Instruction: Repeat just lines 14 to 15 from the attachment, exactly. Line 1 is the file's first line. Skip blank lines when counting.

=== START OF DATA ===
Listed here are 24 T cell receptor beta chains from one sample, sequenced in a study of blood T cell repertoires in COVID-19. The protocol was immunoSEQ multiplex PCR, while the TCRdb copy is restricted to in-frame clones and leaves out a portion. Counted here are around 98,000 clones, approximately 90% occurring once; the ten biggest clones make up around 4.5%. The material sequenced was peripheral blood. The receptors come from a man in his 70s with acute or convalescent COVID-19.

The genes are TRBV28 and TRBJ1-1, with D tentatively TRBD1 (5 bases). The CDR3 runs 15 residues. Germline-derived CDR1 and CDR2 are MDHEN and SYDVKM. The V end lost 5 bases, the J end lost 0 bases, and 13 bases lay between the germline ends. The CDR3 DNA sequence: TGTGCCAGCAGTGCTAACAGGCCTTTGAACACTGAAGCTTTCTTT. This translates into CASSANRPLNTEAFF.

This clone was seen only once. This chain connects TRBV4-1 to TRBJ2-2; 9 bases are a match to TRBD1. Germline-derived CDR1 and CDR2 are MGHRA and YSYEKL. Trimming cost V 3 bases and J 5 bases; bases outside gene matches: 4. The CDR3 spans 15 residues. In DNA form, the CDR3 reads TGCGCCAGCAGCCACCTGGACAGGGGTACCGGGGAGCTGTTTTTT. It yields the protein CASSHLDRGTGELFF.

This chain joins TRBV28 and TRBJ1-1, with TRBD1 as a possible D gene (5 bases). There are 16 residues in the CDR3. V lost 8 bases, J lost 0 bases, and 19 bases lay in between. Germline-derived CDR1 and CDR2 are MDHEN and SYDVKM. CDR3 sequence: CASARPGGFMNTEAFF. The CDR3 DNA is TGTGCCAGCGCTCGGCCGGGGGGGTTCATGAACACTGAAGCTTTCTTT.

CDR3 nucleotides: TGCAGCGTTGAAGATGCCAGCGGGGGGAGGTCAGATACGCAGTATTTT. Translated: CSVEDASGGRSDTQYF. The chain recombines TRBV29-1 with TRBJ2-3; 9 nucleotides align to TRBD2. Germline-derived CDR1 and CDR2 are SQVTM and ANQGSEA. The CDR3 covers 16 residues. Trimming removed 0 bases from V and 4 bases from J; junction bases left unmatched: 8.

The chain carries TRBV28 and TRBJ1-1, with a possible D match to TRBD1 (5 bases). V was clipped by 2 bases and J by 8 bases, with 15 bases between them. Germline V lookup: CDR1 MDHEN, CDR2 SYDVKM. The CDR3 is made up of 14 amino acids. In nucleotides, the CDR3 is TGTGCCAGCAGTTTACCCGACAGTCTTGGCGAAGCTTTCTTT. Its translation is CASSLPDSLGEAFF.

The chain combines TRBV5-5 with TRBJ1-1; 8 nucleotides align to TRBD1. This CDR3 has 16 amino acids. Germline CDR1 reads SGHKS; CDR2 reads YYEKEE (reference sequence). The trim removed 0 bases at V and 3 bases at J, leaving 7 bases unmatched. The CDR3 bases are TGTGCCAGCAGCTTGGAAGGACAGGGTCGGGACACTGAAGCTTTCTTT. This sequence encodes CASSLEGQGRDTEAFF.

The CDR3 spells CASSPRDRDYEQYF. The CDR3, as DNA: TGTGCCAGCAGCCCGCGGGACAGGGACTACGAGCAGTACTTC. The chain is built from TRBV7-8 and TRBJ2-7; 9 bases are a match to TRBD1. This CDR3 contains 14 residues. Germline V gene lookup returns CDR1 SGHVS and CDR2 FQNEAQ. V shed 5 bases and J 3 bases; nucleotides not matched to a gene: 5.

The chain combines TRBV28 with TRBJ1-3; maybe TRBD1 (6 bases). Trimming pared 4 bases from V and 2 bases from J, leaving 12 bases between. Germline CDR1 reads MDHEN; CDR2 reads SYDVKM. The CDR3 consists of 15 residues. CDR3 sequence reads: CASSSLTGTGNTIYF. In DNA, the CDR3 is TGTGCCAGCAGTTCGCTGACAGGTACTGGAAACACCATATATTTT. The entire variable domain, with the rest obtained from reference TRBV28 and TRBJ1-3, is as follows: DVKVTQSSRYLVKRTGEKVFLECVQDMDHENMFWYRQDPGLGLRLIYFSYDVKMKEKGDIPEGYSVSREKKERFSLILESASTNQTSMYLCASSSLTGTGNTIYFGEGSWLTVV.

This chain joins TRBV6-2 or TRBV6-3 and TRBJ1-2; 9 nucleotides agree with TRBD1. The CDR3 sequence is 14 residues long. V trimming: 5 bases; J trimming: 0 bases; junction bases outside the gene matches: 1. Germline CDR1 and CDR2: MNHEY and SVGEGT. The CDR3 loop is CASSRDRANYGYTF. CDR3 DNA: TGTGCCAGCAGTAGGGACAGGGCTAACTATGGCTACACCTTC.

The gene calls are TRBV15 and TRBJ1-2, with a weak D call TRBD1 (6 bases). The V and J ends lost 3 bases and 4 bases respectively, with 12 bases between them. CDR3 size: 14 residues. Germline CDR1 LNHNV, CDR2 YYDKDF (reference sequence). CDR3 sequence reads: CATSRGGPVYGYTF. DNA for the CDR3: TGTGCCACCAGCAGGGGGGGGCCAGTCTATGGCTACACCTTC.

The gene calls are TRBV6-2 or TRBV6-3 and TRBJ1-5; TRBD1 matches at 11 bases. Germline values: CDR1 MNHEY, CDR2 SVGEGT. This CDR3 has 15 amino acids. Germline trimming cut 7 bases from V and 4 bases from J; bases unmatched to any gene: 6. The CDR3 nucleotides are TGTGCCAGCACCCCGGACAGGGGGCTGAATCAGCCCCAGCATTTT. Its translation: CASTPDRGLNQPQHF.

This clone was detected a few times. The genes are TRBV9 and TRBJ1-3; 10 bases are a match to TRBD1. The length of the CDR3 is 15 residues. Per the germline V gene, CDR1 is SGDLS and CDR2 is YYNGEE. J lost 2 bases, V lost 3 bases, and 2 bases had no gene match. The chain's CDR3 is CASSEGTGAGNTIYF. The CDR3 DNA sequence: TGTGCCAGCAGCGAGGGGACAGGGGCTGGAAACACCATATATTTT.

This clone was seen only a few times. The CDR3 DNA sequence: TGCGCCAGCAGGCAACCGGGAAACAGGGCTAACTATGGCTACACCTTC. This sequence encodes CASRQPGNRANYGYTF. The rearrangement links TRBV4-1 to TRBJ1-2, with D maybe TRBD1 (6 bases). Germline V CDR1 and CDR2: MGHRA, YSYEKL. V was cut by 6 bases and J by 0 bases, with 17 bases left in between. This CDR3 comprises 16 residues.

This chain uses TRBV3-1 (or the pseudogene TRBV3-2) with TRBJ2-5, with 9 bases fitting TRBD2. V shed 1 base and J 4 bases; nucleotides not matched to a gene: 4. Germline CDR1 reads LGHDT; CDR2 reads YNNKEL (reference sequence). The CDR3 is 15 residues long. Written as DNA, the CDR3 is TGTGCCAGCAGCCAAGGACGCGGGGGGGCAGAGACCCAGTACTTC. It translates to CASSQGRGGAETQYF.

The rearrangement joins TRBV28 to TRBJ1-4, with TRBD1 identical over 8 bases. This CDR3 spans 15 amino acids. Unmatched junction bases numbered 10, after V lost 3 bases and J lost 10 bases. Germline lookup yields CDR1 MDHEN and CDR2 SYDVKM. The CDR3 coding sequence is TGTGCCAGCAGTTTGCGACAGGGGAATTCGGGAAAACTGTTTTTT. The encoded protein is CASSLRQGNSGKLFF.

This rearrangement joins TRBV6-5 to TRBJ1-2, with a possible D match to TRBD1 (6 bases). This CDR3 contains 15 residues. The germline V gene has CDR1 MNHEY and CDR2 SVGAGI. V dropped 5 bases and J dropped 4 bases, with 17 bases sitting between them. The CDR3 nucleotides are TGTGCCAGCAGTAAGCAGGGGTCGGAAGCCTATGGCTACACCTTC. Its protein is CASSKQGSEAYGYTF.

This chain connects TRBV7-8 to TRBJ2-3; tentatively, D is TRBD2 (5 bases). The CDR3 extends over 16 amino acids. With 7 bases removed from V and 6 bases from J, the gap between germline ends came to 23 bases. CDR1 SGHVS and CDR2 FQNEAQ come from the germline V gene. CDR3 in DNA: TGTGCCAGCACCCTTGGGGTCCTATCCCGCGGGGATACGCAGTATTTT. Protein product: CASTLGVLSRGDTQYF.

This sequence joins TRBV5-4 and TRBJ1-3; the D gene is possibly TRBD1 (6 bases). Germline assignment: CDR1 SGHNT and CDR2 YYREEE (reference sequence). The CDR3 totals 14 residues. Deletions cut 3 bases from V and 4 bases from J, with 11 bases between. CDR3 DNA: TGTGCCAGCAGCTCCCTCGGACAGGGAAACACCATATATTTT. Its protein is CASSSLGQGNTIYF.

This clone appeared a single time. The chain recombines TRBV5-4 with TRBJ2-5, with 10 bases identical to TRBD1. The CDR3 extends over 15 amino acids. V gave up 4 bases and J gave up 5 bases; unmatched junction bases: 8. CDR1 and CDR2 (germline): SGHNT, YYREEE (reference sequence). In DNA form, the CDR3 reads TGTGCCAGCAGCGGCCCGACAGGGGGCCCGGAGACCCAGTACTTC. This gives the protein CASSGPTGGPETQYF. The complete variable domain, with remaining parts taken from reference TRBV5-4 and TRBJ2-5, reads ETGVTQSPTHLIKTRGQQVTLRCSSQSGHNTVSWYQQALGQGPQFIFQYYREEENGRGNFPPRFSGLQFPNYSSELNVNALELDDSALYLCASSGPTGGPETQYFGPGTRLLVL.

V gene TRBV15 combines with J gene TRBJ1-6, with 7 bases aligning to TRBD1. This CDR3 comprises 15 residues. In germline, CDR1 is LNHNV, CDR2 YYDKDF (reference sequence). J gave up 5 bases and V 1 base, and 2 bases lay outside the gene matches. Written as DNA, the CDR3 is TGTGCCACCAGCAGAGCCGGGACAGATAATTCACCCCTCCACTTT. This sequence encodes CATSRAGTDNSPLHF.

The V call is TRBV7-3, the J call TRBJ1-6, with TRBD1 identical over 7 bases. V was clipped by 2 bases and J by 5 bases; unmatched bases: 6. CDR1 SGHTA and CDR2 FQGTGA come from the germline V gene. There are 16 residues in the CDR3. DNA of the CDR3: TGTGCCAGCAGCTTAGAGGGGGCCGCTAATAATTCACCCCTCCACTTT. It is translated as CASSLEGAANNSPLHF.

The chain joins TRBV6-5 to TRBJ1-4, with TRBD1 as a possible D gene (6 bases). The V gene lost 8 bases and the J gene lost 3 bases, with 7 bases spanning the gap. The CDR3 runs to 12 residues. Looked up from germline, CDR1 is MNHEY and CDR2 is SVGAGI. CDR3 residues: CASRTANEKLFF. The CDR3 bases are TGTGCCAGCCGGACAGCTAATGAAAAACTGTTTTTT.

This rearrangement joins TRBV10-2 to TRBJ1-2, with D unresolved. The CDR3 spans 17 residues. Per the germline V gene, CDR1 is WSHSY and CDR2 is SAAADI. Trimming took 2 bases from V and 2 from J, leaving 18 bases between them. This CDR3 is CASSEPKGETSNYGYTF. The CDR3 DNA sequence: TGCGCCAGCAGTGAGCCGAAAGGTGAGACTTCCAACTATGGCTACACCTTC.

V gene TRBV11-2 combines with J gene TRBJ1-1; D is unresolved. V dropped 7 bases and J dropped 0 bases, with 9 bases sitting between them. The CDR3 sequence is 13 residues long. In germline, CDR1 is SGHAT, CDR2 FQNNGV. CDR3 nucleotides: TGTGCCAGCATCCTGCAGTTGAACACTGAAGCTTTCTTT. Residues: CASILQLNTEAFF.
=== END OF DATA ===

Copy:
This clone was seen only a few times. The CDR3 DNA sequence: TGCGCCAGCAGGCAACCGGGAAACAGGGCTAACTATGGCTACACCTTC. This sequence encodes CASRQPGNRANYGYTF. The rearrangement links TRBV4-1 to TRBJ1-2, with D maybe TRBD1 (6 bases). Germline V CDR1 and CDR2: MGHRA, YSYEKL. V was cut by 6 bases and J by 0 bases, with 17 bases left in between. This CDR3 comprises 16 residues.

This chain uses TRBV3-1 (or the pseudogene TRBV3-2) with TRBJ2-5, with 9 bases fitting TRBD2. V shed 1 base and J 4 bases; nucleotides not matched to a gene: 4. Germline CDR1 reads LGHDT; CDR2 reads YNNKEL (reference sequence). The CDR3 is 15 residues long. Written as DNA, the CDR3 is TGTGCCAGCAGCCAAGGACGCGGGGGGGCAGAGACCCAGTACTTC. It translates to CASSQGRGGAETQYF.